Largemouth Bass Genetics: Vulnerability of being caught is a Heritable Trait

Canadian Researchers at the University of Illinois recently concluded an experiment on largemouth bass lasting 20 years that found that vulnerability of being caught by fisherman is a heritable trait. The researchers used a resident population in Ridge Lake (Charleston). Fishing was restricted with fishermen having reserved fishing times allocated and all fish were placed in a live well. The fish were then recorded and tagged. They then were released.

“We kept track over four years of all of the angling that went on, and we have a total record – there were thousands of captures,” said David Philipp, ecology and conservation researcher at U of I. “Many fish were caught more than once. One fish was caught three times in the first two days, and another was caught 16 times in one year.”

The pond was drained after 4 years and the 1,700 were collected. “Interestingly, about 200 of those fish had never been caught, even though they had been in the lake the entire four years,” Philipp said.

The fish were then segregated into Low Vulnerability (LV) parents and produced a line of LV generation at the research ponds. They also produced a strain of High Vulnerability (HV) parents (caught 4 times or more) producing a HV generation. They were then marked and raised until they were large enough. “Controlled fishing experiments clearly showed that the HV offspring were more vulnerable to angling than the LV offspring,” said Philipp. This was repeated over generations for the 20 year test.
“As we had predicted, vulnerability was a heritable trait,” he said. Philipp found that vulnerability grew even larger with each generation.
“Most of the selection is occurring on the LV fish – that is, for the most part, the process is making that line of fish less vulnerable to angling. We actually saw only a small increase in angling vulnerability in the HV line,” Philipp said.

In early May or when the temperature of the water is about 60’F., the male builds the nest, a circular depression, six inches deep and two to four feet wide, in more or less sheltered areas on sand, gravel, clay or mud bottom, or on the roots of vegetation, in water up to three feet in depth. The female bass lay the eggs the male fertilize them, and the female leaves the nest. Hatching time depends upon the temperature of the water but it averages five to ten days. The male bass protect the nest and watch over the fry for up to 10 days before they become free swimming. They also protect the fry for up to 3 weeks from predators.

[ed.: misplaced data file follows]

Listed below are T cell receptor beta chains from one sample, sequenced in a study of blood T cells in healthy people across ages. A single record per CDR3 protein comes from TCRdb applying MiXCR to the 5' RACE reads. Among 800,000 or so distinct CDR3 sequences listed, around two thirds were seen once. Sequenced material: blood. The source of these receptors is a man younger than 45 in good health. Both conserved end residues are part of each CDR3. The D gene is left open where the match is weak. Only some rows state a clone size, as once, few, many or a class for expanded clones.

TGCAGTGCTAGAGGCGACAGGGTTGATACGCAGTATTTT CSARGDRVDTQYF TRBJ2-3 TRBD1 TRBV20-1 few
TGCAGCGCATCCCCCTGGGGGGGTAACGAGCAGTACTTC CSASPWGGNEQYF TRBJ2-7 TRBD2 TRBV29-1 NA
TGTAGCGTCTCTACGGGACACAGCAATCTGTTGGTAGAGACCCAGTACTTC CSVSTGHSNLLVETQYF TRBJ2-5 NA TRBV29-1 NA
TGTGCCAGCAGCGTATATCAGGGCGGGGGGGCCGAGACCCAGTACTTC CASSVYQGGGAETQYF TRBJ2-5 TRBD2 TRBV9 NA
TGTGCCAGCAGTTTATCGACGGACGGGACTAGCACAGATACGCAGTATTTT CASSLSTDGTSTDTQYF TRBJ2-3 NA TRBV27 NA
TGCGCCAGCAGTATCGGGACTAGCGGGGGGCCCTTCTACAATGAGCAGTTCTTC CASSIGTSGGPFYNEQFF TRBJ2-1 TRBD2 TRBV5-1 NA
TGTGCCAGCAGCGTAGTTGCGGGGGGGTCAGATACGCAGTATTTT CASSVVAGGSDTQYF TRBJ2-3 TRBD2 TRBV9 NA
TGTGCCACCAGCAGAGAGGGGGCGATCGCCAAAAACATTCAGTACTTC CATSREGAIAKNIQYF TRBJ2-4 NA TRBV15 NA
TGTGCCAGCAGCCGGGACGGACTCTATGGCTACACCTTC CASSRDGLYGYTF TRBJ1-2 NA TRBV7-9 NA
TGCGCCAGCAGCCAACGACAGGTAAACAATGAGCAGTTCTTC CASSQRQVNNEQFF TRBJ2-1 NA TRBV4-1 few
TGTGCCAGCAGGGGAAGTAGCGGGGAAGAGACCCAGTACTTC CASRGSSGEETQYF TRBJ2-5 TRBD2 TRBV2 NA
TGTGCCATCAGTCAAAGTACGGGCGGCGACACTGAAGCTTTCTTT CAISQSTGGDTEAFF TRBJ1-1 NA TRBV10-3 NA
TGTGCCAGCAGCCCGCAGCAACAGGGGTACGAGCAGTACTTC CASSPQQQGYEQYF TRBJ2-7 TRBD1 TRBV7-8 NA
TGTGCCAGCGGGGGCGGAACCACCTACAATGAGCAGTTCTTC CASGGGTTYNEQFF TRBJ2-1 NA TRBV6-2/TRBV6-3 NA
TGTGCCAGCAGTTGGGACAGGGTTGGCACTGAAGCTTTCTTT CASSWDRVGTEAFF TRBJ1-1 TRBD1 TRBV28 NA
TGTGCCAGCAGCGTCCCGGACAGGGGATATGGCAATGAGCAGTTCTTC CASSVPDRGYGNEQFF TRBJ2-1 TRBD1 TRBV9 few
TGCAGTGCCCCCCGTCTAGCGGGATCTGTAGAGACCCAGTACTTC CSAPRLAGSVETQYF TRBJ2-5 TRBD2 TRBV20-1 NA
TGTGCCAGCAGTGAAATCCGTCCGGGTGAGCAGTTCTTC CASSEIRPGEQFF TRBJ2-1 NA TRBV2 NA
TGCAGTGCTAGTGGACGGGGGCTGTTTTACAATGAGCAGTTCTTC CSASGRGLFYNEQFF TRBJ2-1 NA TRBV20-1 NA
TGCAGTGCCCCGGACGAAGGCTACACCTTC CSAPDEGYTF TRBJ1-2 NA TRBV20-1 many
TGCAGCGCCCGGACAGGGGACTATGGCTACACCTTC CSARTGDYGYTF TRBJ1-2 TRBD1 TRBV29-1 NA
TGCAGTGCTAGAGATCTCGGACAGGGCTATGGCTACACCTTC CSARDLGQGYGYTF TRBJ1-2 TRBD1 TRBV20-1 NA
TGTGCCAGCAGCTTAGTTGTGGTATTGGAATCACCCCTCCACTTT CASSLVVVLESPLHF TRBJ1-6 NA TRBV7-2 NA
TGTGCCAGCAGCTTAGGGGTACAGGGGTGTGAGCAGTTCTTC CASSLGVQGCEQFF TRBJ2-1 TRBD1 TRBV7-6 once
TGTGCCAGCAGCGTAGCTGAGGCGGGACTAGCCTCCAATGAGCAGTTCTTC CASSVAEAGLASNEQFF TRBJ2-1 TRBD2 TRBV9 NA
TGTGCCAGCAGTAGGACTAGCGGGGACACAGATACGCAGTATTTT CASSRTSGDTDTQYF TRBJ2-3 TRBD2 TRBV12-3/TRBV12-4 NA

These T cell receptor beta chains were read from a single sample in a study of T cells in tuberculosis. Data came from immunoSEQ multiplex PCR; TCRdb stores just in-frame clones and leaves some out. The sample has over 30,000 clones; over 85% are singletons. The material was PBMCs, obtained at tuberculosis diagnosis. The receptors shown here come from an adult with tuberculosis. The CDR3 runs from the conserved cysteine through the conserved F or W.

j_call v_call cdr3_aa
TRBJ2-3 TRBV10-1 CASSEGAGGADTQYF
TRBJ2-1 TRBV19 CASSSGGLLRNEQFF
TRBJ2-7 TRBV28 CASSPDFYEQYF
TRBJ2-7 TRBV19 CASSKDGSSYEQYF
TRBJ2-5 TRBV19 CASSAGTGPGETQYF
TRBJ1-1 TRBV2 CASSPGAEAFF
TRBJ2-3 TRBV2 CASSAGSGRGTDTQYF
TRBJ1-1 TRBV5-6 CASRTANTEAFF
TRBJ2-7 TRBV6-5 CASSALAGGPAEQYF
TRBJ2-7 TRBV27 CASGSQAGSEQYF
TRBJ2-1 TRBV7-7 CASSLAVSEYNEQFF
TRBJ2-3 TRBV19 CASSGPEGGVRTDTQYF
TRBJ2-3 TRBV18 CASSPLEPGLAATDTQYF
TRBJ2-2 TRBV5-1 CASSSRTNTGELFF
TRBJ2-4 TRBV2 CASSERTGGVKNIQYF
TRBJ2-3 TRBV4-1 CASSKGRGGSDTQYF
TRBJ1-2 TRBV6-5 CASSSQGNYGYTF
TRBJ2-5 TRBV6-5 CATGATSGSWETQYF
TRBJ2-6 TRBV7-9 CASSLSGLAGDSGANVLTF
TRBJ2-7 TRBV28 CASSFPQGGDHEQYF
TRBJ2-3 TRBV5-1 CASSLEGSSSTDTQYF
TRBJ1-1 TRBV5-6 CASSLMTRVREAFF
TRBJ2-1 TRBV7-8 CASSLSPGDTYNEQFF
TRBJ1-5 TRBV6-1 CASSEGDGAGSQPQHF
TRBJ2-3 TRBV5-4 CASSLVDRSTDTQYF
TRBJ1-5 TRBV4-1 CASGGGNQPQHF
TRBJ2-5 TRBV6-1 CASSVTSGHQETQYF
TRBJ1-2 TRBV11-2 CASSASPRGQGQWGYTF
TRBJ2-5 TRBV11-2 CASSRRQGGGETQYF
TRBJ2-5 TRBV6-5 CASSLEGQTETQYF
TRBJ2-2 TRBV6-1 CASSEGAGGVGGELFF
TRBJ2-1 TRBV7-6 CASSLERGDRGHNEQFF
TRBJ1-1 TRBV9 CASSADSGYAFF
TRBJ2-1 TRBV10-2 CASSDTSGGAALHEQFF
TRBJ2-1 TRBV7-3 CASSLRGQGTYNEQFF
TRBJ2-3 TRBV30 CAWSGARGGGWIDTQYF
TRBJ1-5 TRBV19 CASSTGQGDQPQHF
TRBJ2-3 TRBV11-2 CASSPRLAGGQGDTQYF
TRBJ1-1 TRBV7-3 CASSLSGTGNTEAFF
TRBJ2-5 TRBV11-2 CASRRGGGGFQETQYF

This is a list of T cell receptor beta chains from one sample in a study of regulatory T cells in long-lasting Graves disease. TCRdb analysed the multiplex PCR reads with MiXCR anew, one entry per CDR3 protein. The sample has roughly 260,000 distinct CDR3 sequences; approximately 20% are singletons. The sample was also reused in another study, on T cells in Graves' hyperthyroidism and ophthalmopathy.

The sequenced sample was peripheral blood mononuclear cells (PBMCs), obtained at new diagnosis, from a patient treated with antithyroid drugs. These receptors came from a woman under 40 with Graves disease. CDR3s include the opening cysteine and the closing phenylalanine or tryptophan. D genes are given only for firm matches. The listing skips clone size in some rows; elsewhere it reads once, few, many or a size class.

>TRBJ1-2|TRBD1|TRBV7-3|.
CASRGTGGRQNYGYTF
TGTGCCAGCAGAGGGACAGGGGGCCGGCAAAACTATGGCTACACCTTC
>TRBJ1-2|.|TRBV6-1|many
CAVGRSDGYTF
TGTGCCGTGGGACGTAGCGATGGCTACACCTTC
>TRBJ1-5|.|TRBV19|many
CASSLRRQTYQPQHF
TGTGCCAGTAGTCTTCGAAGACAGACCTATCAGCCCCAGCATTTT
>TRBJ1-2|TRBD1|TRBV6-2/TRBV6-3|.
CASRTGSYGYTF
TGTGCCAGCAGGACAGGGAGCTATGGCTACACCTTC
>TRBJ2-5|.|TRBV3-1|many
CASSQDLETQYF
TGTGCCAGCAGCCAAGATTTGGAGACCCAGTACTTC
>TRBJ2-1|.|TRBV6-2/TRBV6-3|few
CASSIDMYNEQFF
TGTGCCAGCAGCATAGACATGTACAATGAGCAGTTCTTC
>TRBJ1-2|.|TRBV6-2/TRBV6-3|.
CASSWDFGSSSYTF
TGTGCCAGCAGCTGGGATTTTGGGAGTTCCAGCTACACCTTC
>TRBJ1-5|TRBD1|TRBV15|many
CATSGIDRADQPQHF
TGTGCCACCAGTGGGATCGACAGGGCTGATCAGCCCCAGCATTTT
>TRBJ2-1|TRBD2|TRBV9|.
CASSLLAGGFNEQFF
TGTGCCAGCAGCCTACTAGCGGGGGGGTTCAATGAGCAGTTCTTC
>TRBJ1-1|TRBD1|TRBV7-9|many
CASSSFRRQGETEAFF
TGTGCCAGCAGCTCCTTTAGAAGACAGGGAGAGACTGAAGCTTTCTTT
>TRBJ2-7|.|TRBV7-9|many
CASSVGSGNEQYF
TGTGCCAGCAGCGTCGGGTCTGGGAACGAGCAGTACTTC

Philipp explained that “In the wild, the more vulnerable fish are being preferentially harvested, and as a result the bass population is being directionally selected to become less vulnerable. We selected over three generations, but in the wild the selection is occurring in every generation.
“We’ve known for 50 years that commercial fishing exerts selection on wild populations,” he said. “We take the biggest fish, and that has changed life histories and growth patterns in many populations of commercially harvested species. Because there is no commercial fishing for bass, we were assessing the evolutionary impacts of recreational fishing.”

He explained that if bass are taken off their spawning beds during the crucial 3 weeks of spawning, it could have serious consequences for the fry. Predators would quickly attack and eat the fry, thereby reducing the numbers of the next generation. Catch and release during this crucial time does have serious consequences to the fry.

Philipp recommends “There should be no harvesting bass during the reproductive period. That makes sense for all wildlife populations. You don’t remove the adults during reproduction.

“One of the big issues for concern is the explosion of tournaments. Lots of bass tournaments are held during the springtime because there are lots of big fish available. In tournaments you put fish into live wells, and yes, they’re released, but they could be held for up to 8 hours first. They’re brought back to the dock, miles from their nest. So, basically, if a fish is caught in a tournament and brought into the boat and put into a live well, his nest is destroyed.”

He recommended that if fishing tournaments were held during the spawning season, then regulations should require that there be immediate catch-and-release, eliminating the use of tournament weigh-ins.

In Illinois, the bass reproduction period is from about April 1 through June 15. Philipp urges that fisheries managers change the regulations in the lakes to protect spawning grounds from fishing during this critical time and change to catch and release in the rest of the lake during this time. This way, fishermen could help protect the long-term future of the resource without completely restricting fishing. In Ontario, fisheries managers from the MNR have realized this problem and as a result the fishing season for bass do not open until later in June when the males have left the nest.

“The potential for angling to have long-term evolutionary impacts on bass populations is real. If we truly want to protect this valuable resource into the future, then we need to understand that and adjust our management strategies,” Philipp said.
The University of Illinois research team included Steven Cooke, Julie Claussen, Jeffrey Koppelman, Cory Suski, and Dale Burkett.